Asche was a capable third baseman for the Phillies, but he is in a difficult position due to the presence of Maikel Franco. The Phillies are publicly saying that the job is Asche’s to lose in Spring Training, but this is a glass is half full way of saying that Franco could take the job from Asche. Even if the Phillies cut ties with Howard, it is way too early to simply push Franco to first and give up on his defensive potential at the hot corner. If Asche starts, he is fine as a low end, deeper mixed league corner, but a prolonged slump puts him at playing time risk. It is unlikely he is part of the next championship-caliber Phillies team.
David Buchanan – SP
As a living, breathing narrative, Buchanan is a great story: a pitcher who everyone thought had a minor-league ceiling worked hard to improve his game and make the major leagues as a viable starter. His stuff doesn’t pass the dreaded eye test, but he keeps the ball on the ground and manages to limit the damage. Buchanan is the kind of pitcher who could completely fail or could put up a 3.60 ERA or so if everything breaks right. Put down a nominal $2-3 bid in only and hope for the latter.
Jerome Williams – SP
After an awful run in the American League for the Astros and Rangers, the Phillies picked up Williams and watched as he put up an improbably good run of starts right out of the gate. This didn’t last, and Williams slowly faded down the stretch. Like Buchanan, Williams doesn’t have a dominant out pitch, but unlike Buchanan has enough experience that he is willing to pitch to his spots and try to get hitters to make weak contact when needed. This doesn’t always work, but Williams could survive on the back end of the Phillies rotation. I wouldn’t bid more than $2-3, but Williams could provide sneaky value in NL-only if he continues to keep hitters off balance. He could also be the 2014 version of Travis Wood, see the clock strike midnight, and provide negative value.
Prospects for 2015
Maikel Franco – 3B
Franco is the most likely rookie in the Phillies system to make an impact in 2015. The presence of Asche makes it likely that Franco starts at Lehigh Valley, but Franco’s bat will likely force the issue at some point. One caveat is that he struggled a little bit at the beginning of 2014 in Triple-A; it wouldn’t surprise anyone if the same thing happened upon his promotion to the majors. Franco’s bat should play at third base, and even if he “only” has 20-homer potential, that plays in any fantasy format.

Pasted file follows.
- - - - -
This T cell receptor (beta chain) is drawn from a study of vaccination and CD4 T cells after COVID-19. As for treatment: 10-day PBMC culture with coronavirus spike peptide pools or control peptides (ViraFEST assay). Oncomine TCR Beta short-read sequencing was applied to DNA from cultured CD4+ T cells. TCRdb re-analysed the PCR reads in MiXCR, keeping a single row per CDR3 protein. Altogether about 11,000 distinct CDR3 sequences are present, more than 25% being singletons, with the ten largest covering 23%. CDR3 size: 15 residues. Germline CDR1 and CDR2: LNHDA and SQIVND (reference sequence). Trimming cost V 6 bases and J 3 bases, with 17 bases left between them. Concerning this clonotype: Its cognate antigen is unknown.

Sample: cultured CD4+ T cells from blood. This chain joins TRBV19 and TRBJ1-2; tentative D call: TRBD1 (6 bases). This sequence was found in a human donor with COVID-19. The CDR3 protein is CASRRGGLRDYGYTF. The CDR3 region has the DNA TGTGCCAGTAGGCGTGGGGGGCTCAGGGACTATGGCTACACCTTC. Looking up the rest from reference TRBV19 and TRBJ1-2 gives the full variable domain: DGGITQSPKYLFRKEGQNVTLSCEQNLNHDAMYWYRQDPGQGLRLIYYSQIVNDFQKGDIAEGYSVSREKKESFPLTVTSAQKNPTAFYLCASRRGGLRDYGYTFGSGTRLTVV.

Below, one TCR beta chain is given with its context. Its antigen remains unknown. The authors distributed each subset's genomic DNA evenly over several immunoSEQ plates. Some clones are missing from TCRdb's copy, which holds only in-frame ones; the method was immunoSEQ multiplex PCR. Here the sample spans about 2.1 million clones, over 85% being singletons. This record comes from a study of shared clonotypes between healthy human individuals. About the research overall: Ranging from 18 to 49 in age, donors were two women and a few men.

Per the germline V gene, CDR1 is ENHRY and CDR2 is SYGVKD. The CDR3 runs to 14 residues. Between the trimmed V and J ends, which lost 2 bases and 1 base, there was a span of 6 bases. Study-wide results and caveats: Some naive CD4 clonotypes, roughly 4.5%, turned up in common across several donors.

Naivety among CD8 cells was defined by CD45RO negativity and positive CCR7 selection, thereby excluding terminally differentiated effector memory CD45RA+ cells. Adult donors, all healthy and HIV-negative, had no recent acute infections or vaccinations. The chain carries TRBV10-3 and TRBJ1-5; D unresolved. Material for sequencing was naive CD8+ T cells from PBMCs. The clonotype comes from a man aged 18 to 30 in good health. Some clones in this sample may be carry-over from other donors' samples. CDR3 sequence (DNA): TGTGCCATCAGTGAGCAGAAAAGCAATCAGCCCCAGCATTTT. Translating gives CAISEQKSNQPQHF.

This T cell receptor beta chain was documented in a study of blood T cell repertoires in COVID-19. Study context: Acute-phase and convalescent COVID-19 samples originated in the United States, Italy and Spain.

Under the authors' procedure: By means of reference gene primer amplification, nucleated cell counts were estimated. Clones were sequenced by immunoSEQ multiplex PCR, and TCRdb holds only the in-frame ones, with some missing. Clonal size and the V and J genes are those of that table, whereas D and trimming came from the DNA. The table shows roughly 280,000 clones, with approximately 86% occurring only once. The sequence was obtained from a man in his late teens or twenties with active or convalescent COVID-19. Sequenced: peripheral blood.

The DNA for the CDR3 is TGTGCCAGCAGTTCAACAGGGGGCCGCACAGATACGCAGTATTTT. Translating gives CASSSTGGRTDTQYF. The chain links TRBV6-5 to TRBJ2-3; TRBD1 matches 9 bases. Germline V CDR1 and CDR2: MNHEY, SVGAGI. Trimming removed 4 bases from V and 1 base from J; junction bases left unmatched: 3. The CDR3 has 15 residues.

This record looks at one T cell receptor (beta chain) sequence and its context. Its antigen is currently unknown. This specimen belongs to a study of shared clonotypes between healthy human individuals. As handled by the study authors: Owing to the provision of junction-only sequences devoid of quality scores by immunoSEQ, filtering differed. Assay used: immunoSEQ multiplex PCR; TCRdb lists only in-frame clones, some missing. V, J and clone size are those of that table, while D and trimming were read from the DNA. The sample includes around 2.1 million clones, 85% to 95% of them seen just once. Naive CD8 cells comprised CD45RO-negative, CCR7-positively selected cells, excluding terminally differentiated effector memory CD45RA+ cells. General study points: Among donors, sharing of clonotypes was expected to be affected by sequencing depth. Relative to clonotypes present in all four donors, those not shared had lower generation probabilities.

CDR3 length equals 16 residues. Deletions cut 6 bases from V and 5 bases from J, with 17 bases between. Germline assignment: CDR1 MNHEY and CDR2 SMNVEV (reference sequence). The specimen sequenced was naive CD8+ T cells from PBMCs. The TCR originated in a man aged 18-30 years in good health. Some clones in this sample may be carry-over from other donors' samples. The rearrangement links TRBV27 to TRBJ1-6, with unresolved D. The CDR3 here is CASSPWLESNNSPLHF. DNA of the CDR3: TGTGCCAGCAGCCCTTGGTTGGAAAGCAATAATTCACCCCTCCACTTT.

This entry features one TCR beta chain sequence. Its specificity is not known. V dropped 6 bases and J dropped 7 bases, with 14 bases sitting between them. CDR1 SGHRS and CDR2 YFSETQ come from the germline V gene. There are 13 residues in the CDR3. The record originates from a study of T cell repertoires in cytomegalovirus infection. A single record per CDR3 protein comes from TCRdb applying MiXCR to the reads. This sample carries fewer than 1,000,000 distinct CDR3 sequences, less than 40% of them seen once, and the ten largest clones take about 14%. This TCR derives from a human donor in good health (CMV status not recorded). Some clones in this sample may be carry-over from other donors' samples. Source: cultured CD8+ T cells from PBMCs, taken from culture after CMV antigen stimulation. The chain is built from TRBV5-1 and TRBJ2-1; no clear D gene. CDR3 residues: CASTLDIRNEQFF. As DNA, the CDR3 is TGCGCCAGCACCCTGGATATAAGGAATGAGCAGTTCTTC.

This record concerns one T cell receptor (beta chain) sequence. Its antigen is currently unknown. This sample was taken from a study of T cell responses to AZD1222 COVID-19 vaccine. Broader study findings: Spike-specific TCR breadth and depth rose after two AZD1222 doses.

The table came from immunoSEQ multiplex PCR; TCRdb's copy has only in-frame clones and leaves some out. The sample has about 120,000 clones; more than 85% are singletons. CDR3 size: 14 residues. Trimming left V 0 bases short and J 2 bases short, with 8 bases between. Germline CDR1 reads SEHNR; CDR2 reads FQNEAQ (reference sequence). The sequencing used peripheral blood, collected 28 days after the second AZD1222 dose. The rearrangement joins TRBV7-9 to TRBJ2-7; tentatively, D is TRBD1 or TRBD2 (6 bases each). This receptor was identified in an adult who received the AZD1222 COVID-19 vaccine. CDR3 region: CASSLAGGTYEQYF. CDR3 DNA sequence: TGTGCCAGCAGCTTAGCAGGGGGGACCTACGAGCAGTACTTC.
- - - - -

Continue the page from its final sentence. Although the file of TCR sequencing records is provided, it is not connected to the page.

Kelly Dugan – OF
With the exception of Franco, most of the Phillies higher ceiling prospects are currently plying their trade in the lower minors and won’t be up in 2015. Dugan fits this model quite well. The obstacles in front of him are as sturdy as Styrofoam cones—particularly if Byrd is traded—so there is a good chance that Dugan sees some time roaming the Phillies outfield in 2015. His ceiling is blah from a fantasy perspective, and 12-15 home runs with a .280 batting average might be generous. He’s worth tracking in NL-only and that is about it; I wouldn’t even burn a reserve spot in a deeper mixed, non-dynasty.
Jesse Biddle – SP
Biddle suffered one of the most bizarre 2014 injuries in any sport when he was hit on the head with hail in late May and suffered a concussion. While Biddle initially seemed to make a quick recovery and was on the hill days later, the Phillies shut him down after five disastrous starts. Take out the 24 earned runs in 22 innings in those five outings, and Biddle’s 2.98 ERA and 1.258 WHIP look a lot better. Biddle still might have a long way to go to get back to form, but given the Phillies thin rotation, he could get the call in 2015 if turns out the concussion was a significant culprit in Biddle’s struggles last year. The concussion has been surprisingly underreported, so Biddle is an odd sort of sleeper if people in your leagues aren’t aware of the hail incident.
Aaron Nola – SP
Nola is a polished pitcher, and some think he could make the Phillies at some point in 2015. However, given that he has all of 55 1/3 professional innings under his belt (24 in the high minors), the Phillies have no imperative to rush him. Nola still needs some work on his off speed pitches, and it would be better for him to do this work in the high minors than on the major league stage. I would bet against him coming up this year, though some would disagree with this assessment and believe he could be up this summer. His ceiling at the moment is as a #3 starter, but that seems generous given the current skill set.
Severino Gonzalez – SP
Gonzalez doesn’t have the ceiling that Biddle or Nola do, but with a full season at Double-A under his belt will could be the first pitcher to get the call in 2015 if the Phillies need a fill-in. Gonzalez is NL-only material; his ceiling is as a mid-tier starter, but he might not be able to do more than be a swingman/future relief arm due to his lack of either overpowering fastball velocity or the kind of repeatability on his secondary pitches that can make up for the former.